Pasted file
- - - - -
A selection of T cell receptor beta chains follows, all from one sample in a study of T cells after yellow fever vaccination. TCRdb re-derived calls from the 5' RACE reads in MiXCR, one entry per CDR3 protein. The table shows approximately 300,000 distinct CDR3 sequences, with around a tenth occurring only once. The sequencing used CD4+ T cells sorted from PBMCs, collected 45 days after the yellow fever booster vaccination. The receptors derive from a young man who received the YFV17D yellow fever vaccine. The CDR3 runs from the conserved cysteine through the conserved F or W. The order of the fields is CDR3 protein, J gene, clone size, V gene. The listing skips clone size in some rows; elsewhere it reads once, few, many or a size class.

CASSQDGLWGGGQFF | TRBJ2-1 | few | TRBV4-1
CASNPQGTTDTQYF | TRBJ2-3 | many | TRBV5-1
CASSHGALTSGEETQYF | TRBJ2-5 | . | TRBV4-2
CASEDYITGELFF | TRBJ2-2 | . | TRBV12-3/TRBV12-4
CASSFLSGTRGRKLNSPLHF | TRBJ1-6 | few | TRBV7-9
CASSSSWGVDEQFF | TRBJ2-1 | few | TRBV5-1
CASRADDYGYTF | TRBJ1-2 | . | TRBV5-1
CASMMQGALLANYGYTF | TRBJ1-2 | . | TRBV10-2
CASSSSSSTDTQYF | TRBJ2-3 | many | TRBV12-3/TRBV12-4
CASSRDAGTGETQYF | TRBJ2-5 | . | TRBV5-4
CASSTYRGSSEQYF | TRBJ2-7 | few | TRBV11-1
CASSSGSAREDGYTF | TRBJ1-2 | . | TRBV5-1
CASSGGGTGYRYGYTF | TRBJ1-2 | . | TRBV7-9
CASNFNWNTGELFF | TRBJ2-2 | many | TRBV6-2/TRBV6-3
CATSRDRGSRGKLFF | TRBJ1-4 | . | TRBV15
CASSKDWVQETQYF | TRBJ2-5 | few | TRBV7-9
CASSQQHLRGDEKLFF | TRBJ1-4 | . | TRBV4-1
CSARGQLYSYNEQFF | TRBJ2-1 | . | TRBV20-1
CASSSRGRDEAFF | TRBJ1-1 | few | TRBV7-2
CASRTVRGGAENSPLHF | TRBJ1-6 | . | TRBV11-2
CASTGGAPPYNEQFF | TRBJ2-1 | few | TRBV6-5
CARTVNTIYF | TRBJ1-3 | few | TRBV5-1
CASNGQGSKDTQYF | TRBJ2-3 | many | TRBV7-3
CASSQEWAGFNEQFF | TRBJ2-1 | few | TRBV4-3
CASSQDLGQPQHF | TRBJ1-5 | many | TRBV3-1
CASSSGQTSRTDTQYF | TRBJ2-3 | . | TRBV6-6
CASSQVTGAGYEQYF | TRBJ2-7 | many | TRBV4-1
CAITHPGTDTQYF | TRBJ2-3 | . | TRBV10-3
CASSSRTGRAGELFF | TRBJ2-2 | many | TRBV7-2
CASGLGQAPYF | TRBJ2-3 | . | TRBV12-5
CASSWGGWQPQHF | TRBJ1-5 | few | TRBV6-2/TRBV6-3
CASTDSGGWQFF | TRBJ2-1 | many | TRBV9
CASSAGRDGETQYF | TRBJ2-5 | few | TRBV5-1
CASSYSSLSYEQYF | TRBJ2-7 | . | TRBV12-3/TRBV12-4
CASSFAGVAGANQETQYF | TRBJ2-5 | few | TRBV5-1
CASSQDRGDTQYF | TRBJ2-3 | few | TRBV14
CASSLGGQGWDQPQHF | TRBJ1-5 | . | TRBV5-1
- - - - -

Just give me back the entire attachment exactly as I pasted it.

A selection of T cell receptor beta chains follows, all from one sample in a study of T cells after yellow fever vaccination. TCRdb re-derived calls from the 5' RACE reads in MiXCR, one entry per CDR3 protein. The table shows approximately 300,000 distinct CDR3 sequences, with around a tenth occurring only once. The sequencing used CD4+ T cells sorted from PBMCs, collected 45 days after the yellow fever booster vaccination. The receptors derive from a young man who received the YFV17D yellow fever vaccine. The CDR3 runs from the conserved cysteine through the conserved F or W. The order of the fields is CDR3 protein, J gene, clone size, V gene. The listing skips clone size in some rows; elsewhere it reads once, few, many or a size class.

CASSQDGLWGGGQFF | TRBJ2-1 | few | TRBV4-1
CASNPQGTTDTQYF | TRBJ2-3 | many | TRBV5-1
CASSHGALTSGEETQYF | TRBJ2-5 | . | TRBV4-2
CASEDYITGELFF | TRBJ2-2 | . | TRBV12-3/TRBV12-4
CASSFLSGTRGRKLNSPLHF | TRBJ1-6 | few | TRBV7-9
CASSSSWGVDEQFF | TRBJ2-1 | few | TRBV5-1
CASRADDYGYTF | TRBJ1-2 | . | TRBV5-1
CASMMQGALLANYGYTF | TRBJ1-2 | . | TRBV10-2
CASSSSSSTDTQYF | TRBJ2-3 | many | TRBV12-3/TRBV12-4
CASSRDAGTGETQYF | TRBJ2-5 | . | TRBV5-4
CASSTYRGSSEQYF | TRBJ2-7 | few | TRBV11-1
CASSSGSAREDGYTF | TRBJ1-2 | . | TRBV5-1
CASSGGGTGYRYGYTF | TRBJ1-2 | . | TRBV7-9
CASNFNWNTGELFF | TRBJ2-2 | many | TRBV6-2/TRBV6-3
CATSRDRGSRGKLFF | TRBJ1-4 | . | TRBV15
CASSKDWVQETQYF | TRBJ2-5 | few | TRBV7-9
CASSQQHLRGDEKLFF | TRBJ1-4 | . | TRBV4-1
CSARGQLYSYNEQFF | TRBJ2-1 | . | TRBV20-1
CASSSRGRDEAFF | TRBJ1-1 | few | TRBV7-2
CASRTVRGGAENSPLHF | TRBJ1-6 | . | TRBV11-2
CASTGGAPPYNEQFF | TRBJ2-1 | few | TRBV6-5
CARTVNTIYF | TRBJ1-3 | few | TRBV5-1
CASNGQGSKDTQYF | TRBJ2-3 | many | TRBV7-3
CASSQEWAGFNEQFF | TRBJ2-1 | few | TRBV4-3
CASSQDLGQPQHF | TRBJ1-5 | many | TRBV3-1
CASSSGQTSRTDTQYF | TRBJ2-3 | . | TRBV6-6
CASSQVTGAGYEQYF | TRBJ2-7 | many | TRBV4-1
CAITHPGTDTQYF | TRBJ2-3 | . | TRBV10-3
CASSSRTGRAGELFF | TRBJ2-2 | many | TRBV7-2
CASGLGQAPYF | TRBJ2-3 | . | TRBV12-5
CASSWGGWQPQHF | TRBJ1-5 | few | TRBV6-2/TRBV6-3
CASTDSGGWQFF | TRBJ2-1 | many | TRBV9
CASSAGRDGETQYF | TRBJ2-5 | few | TRBV5-1
CASSYSSLSYEQYF | TRBJ2-7 | . | TRBV12-3/TRBV12-4
CASSFAGVAGANQETQYF | TRBJ2-5 | few | TRBV5-1
CASSQDRGDTQYF | TRBJ2-3 | few | TRBV14
CASSLGGQGWDQPQHF | TRBJ1-5 | . | TRBV5-1